Wednesday, January 15, 2014

Raymond E. Brown, Women in Ministry & John's Gospel

I pointed out earlier that discipleship is the primary Johannine category and that John included women as "first-class" disciples by telling us that Jesus loved Martha and Mary and that Mary Magdalene was one of "his own" sheep whom he called by name. John's treatment of the mother of Jesus is a step further in that direction. If the Beloved Disciple was the ideal of discipleship, intimately involved with that Disciple on an equal plane as part of Jesus' true family was a woman. A woman and a man stood at the foot of the Cross as models for Jesus' "own," his true family of disciples.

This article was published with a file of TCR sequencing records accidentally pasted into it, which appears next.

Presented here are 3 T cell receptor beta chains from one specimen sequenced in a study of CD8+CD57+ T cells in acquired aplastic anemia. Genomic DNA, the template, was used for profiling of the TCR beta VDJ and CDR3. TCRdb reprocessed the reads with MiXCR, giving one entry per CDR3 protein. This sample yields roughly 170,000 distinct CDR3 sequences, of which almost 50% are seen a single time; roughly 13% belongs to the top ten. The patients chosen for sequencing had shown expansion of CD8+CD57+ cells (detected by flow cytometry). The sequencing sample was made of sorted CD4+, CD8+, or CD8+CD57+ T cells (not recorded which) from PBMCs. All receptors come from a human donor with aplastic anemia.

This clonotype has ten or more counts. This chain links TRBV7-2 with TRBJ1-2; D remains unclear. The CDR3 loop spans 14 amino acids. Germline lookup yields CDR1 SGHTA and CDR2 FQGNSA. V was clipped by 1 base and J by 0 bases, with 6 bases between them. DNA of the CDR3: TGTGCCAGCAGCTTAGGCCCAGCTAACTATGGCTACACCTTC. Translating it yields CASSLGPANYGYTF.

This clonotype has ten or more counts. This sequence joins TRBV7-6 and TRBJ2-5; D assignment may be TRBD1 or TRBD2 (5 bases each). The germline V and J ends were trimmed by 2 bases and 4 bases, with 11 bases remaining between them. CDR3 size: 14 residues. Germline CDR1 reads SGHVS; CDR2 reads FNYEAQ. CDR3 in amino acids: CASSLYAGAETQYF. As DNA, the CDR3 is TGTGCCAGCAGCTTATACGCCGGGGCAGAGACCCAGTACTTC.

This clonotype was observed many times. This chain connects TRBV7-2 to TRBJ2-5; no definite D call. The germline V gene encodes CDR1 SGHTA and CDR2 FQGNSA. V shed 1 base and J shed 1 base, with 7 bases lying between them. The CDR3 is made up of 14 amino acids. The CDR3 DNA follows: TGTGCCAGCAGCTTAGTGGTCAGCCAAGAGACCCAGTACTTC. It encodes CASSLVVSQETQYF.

I spoke earlier of the Samaritan woman to whom Jesus revealed himself as the source of life and the Messiah, a woman who in a missionary role brought men to him on the strength of her word. In the scene in 4:27, we are told that when Jesus' male disciples saw him speaking to her, they were surprised that he was dealing in such an open way with a woman. In researching the evidence of the fourth Gospel, one is still surprised to see to what extent in the Johannine community women and men were already on an equal level in the fold of the Good Shepherd. This seems to have been a community where in the things that really mattered in the following of Christ there was no difference between male and female—a Pauline dream (Gal 3:28) that was not completely realized in the Pauline communities.
But even John has left us with one curious note of incompleteness: the disciples, surprised at Jesus' openness with a woman, still did not dare to ask him, "What do you want of a woman?" (4:27). That may well be a question whose time has come in the Church of Jesus Christ.
--Raymond E. Brown, "Roles of Women in the Fourth Gospel."

No comments:

Post a Comment